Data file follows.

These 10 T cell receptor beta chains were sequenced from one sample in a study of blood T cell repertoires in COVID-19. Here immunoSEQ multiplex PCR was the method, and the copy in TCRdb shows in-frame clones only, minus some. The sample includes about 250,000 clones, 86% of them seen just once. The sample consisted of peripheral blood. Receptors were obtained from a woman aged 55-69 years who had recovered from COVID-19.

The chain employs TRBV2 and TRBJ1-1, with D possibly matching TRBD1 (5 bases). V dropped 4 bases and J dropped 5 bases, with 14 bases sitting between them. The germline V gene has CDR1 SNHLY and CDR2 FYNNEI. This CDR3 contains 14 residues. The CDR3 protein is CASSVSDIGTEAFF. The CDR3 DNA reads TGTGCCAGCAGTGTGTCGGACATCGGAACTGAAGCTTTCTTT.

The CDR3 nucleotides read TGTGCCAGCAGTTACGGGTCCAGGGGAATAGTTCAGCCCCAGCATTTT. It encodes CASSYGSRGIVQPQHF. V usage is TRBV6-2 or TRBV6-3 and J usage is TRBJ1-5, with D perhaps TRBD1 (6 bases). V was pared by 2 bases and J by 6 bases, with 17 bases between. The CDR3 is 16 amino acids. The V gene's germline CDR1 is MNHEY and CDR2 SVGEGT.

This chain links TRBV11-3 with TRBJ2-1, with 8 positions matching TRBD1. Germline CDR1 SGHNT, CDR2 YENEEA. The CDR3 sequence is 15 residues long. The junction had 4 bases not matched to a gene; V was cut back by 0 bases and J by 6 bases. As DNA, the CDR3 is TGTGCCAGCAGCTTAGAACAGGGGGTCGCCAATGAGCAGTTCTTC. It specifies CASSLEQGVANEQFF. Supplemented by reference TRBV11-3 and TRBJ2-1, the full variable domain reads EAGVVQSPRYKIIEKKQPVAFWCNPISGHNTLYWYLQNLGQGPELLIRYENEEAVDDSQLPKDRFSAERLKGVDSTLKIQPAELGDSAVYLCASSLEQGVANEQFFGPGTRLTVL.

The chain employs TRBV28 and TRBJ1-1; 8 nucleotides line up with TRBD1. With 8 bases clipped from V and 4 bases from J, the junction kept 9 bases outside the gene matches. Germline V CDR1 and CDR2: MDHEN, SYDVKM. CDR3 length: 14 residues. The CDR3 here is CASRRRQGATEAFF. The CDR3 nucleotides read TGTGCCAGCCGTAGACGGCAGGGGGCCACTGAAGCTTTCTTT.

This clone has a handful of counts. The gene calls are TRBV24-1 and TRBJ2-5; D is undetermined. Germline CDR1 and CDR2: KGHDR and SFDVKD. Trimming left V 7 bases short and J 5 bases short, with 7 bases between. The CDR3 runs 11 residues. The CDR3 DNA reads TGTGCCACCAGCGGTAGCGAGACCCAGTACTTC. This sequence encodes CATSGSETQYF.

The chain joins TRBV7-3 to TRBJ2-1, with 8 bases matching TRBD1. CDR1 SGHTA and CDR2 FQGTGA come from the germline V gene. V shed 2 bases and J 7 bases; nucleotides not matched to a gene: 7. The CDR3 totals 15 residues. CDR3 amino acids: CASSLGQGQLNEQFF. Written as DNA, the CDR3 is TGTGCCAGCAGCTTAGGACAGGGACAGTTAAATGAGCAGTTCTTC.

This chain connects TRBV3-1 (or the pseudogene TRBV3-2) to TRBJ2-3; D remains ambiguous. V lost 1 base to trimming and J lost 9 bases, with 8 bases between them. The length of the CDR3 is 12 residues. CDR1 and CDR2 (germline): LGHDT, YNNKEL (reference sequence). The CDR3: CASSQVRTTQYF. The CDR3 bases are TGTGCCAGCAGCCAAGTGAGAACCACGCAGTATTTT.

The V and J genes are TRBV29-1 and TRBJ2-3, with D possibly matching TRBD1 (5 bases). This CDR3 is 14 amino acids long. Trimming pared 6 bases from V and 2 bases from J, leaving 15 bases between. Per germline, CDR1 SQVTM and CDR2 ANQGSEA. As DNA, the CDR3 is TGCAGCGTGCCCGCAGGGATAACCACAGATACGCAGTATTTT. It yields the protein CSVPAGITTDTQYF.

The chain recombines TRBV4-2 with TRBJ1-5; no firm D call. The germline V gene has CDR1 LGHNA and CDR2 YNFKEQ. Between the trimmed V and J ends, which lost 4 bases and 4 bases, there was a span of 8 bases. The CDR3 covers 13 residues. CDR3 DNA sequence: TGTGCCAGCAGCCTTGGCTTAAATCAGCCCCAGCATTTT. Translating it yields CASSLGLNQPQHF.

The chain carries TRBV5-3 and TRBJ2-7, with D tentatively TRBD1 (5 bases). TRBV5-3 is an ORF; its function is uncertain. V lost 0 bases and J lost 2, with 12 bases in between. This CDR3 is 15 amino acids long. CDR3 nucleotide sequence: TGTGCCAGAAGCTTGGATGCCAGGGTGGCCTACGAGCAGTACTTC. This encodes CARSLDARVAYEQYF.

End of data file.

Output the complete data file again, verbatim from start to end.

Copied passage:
These 10 T cell receptor beta chains were sequenced from one sample in a study of blood T cell repertoires in COVID-19. Here immunoSEQ multiplex PCR was the method, and the copy in TCRdb shows in-frame clones only, minus some. The sample includes about 250,000 clones, 86% of them seen just once. The sample consisted of peripheral blood. Receptors were obtained from a woman aged 55-69 years who had recovered from COVID-19.

The chain employs TRBV2 and TRBJ1-1, with D possibly matching TRBD1 (5 bases). V dropped 4 bases and J dropped 5 bases, with 14 bases sitting between them. The germline V gene has CDR1 SNHLY and CDR2 FYNNEI. This CDR3 contains 14 residues. The CDR3 protein is CASSVSDIGTEAFF. The CDR3 DNA reads TGTGCCAGCAGTGTGTCGGACATCGGAACTGAAGCTTTCTTT.

The CDR3 nucleotides read TGTGCCAGCAGTTACGGGTCCAGGGGAATAGTTCAGCCCCAGCATTTT. It encodes CASSYGSRGIVQPQHF. V usage is TRBV6-2 or TRBV6-3 and J usage is TRBJ1-5, with D perhaps TRBD1 (6 bases). V was pared by 2 bases and J by 6 bases, with 17 bases between. The CDR3 is 16 amino acids. The V gene's germline CDR1 is MNHEY and CDR2 SVGEGT.

This chain links TRBV11-3 with TRBJ2-1, with 8 positions matching TRBD1. Germline CDR1 SGHNT, CDR2 YENEEA. The CDR3 sequence is 15 residues long. The junction had 4 bases not matched to a gene; V was cut back by 0 bases and J by 6 bases. As DNA, the CDR3 is TGTGCCAGCAGCTTAGAACAGGGGGTCGCCAATGAGCAGTTCTTC. It specifies CASSLEQGVANEQFF. Supplemented by reference TRBV11-3 and TRBJ2-1, the full variable domain reads EAGVVQSPRYKIIEKKQPVAFWCNPISGHNTLYWYLQNLGQGPELLIRYENEEAVDDSQLPKDRFSAERLKGVDSTLKIQPAELGDSAVYLCASSLEQGVANEQFFGPGTRLTVL.

The chain employs TRBV28 and TRBJ1-1; 8 nucleotides line up with TRBD1. With 8 bases clipped from V and 4 bases from J, the junction kept 9 bases outside the gene matches. Germline V CDR1 and CDR2: MDHEN, SYDVKM. CDR3 length: 14 residues. The CDR3 here is CASRRRQGATEAFF. The CDR3 nucleotides read TGTGCCAGCCGTAGACGGCAGGGGGCCACTGAAGCTTTCTTT.

This clone has a handful of counts. The gene calls are TRBV24-1 and TRBJ2-5; D is undetermined. Germline CDR1 and CDR2: KGHDR and SFDVKD. Trimming left V 7 bases short and J 5 bases short, with 7 bases between. The CDR3 runs 11 residues. The CDR3 DNA reads TGTGCCACCAGCGGTAGCGAGACCCAGTACTTC. This sequence encodes CATSGSETQYF.

The chain joins TRBV7-3 to TRBJ2-1, with 8 bases matching TRBD1. CDR1 SGHTA and CDR2 FQGTGA come from the germline V gene. V shed 2 bases and J 7 bases; nucleotides not matched to a gene: 7. The CDR3 totals 15 residues. CDR3 amino acids: CASSLGQGQLNEQFF. Written as DNA, the CDR3 is TGTGCCAGCAGCTTAGGACAGGGACAGTTAAATGAGCAGTTCTTC.

This chain connects TRBV3-1 (or the pseudogene TRBV3-2) to TRBJ2-3; D remains ambiguous. V lost 1 base to trimming and J lost 9 bases, with 8 bases between them. The length of the CDR3 is 12 residues. CDR1 and CDR2 (germline): LGHDT, YNNKEL (reference sequence). The CDR3: CASSQVRTTQYF. The CDR3 bases are TGTGCCAGCAGCCAAGTGAGAACCACGCAGTATTTT.

The V and J genes are TRBV29-1 and TRBJ2-3, with D possibly matching TRBD1 (5 bases). This CDR3 is 14 amino acids long. Trimming pared 6 bases from V and 2 bases from J, leaving 15 bases between. Per germline, CDR1 SQVTM and CDR2 ANQGSEA. As DNA, the CDR3 is TGCAGCGTGCCCGCAGGGATAACCACAGATACGCAGTATTTT. It yields the protein CSVPAGITTDTQYF.

The chain recombines TRBV4-2 with TRBJ1-5; no firm D call. The germline V gene has CDR1 LGHNA and CDR2 YNFKEQ. Between the trimmed V and J ends, which lost 4 bases and 4 bases, there was a span of 8 bases. The CDR3 covers 13 residues. CDR3 DNA sequence: TGTGCCAGCAGCCTTGGCTTAAATCAGCCCCAGCATTTT. Translating it yields CASSLGLNQPQHF.

The chain carries TRBV5-3 and TRBJ2-7, with D tentatively TRBD1 (5 bases). TRBV5-3 is an ORF; its function is uncertain. V lost 0 bases and J lost 2, with 12 bases in between. This CDR3 is 15 amino acids long. CDR3 nucleotide sequence: TGTGCCAGAAGCTTGGATGCCAGGGTGGCCTACGAGCAGTACTTC. This encodes CARSLDARVAYEQYF.